INTRODUCTION: Within a context of increasing prevalence of both dementia and
intellectual disabilities, the effects of these disorders on caregiver well-being is a
pertinent topic of research. Yet caregiver satisfaction, a common experience within
caregiving has been widely neglected in the literature to date. This study therefore aimed
to assess levels of satisfaction between caregivers of individuals with dementia and
caregivers of individuals with intellectual disabilities. In addition caregiver burden,
caregiver wellbeing and care-recipient difficulties were also assessed.
METHOD: A cross-sectional independent groups design was used to assess differences
between caregivers of individuals with dementia and carers of individuals with
intellectual disabilities. Measures of caregiver satisfaction, caregiver burden, carerecipient difficulties and caregiver well-being were used.
RESULTS: Caregiver satisfaction was found to be greater in carers of individuals with
intellectual disabilities. There were no significant differences found in levels of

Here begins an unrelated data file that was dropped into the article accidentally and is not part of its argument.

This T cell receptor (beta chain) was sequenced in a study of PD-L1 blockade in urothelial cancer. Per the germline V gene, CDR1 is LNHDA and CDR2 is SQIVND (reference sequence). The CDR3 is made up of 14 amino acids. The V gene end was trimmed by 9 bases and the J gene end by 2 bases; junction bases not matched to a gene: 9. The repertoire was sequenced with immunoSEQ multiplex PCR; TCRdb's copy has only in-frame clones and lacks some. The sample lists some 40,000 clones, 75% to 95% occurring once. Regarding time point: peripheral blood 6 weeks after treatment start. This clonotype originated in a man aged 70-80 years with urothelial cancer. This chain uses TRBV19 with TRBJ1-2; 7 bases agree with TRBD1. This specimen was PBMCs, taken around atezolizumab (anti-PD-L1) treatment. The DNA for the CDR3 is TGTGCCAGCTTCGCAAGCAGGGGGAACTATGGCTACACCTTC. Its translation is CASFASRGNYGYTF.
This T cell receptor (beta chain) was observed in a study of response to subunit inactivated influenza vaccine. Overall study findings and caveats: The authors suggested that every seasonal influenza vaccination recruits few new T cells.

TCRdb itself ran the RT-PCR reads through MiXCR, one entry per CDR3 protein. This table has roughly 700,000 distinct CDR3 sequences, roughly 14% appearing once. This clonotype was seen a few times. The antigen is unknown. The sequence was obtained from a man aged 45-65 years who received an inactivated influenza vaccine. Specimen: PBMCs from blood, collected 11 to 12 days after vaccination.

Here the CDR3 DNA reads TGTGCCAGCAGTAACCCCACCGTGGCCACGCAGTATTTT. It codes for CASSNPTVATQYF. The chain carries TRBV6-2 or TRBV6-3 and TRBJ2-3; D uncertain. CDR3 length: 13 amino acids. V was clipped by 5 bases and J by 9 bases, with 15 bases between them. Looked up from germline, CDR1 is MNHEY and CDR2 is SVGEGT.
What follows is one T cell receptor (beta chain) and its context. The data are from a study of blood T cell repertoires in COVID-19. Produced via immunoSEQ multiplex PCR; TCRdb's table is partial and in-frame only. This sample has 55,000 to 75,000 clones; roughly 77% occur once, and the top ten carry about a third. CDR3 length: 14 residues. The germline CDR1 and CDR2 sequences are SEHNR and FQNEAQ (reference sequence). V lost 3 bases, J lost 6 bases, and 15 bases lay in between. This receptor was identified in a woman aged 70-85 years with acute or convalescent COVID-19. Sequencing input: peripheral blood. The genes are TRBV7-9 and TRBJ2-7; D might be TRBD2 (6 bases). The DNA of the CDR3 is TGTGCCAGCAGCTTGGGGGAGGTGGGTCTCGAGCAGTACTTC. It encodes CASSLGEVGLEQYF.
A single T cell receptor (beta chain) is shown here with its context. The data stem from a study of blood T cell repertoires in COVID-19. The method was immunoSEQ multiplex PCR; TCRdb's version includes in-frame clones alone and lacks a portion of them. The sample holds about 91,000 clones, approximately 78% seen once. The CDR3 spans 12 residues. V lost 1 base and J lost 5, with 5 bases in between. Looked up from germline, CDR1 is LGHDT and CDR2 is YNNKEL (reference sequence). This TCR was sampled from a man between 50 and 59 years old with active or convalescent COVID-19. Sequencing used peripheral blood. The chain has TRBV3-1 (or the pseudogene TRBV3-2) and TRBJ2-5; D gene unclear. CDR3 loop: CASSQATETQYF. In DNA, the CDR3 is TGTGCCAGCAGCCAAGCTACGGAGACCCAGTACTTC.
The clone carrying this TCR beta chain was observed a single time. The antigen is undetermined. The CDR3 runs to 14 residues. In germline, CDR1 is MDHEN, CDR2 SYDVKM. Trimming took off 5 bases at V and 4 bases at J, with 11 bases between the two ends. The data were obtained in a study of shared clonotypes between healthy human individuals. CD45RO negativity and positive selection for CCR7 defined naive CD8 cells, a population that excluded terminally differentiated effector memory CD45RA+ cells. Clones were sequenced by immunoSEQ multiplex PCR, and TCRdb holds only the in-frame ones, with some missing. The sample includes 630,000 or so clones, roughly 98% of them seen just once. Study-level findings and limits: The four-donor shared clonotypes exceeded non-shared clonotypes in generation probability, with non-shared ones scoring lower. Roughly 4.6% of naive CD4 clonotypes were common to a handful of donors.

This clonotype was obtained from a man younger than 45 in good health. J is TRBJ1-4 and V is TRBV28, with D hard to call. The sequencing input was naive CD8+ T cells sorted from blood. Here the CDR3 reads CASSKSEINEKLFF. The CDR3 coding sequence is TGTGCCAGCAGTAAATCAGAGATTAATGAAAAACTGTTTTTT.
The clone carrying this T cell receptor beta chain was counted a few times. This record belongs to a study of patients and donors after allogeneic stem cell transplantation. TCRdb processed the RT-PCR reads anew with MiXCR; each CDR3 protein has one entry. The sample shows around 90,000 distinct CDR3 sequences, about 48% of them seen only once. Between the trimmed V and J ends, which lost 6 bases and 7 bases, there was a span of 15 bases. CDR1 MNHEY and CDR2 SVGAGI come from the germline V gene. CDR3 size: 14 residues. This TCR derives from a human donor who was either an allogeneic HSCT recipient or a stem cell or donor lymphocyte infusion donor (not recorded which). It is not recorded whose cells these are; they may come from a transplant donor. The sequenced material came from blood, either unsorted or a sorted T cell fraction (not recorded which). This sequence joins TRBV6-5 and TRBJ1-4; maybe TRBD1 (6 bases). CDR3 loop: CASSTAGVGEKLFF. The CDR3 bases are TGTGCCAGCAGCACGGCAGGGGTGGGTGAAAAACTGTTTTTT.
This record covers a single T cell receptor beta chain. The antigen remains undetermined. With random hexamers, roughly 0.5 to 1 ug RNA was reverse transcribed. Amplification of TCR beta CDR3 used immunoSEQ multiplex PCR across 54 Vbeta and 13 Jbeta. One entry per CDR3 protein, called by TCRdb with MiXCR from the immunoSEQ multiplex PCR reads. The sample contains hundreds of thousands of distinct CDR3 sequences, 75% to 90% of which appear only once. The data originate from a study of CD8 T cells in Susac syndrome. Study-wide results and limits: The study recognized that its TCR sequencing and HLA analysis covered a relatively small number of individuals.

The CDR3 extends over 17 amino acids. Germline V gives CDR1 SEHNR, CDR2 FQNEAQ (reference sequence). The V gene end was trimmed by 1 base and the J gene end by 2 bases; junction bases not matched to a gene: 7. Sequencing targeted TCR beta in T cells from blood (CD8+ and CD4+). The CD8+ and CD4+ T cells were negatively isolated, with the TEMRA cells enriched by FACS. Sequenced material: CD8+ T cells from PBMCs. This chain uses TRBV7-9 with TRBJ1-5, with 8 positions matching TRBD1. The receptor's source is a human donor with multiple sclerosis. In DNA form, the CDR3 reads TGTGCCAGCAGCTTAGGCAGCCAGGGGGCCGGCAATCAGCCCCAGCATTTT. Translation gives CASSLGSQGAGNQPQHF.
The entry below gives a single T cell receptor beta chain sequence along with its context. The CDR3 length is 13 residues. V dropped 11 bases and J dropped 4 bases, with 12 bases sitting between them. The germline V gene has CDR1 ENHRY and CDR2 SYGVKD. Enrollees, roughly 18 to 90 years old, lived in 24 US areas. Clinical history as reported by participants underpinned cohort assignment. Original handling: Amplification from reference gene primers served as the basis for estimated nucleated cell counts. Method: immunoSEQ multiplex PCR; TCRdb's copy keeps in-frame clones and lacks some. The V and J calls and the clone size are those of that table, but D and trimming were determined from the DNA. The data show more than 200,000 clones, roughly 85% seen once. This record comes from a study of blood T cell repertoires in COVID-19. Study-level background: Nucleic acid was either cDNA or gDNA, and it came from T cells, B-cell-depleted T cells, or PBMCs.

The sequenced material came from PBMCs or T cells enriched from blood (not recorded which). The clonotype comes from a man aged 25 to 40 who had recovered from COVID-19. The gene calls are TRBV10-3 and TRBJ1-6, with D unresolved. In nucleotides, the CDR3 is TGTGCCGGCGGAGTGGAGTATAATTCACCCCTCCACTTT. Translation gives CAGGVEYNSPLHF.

caregiver burden, care-recipient difficulties or caregiver well-being between the two
groups of carers. No effect of gender on caregiver satisfaction was found, however
caregiver satisfaction was found to be related to kin relationship.
DISCUSSION: The finding that caregiver satisfaction differs between different groups of
caregivers may help resources to be allocated to those groups who are most in need.
Limitations of this study, including a small sample size may have affected the results
obtained and directions for future research, including a focus on more longitudinal
studies that take into account care-recipient views are laid out.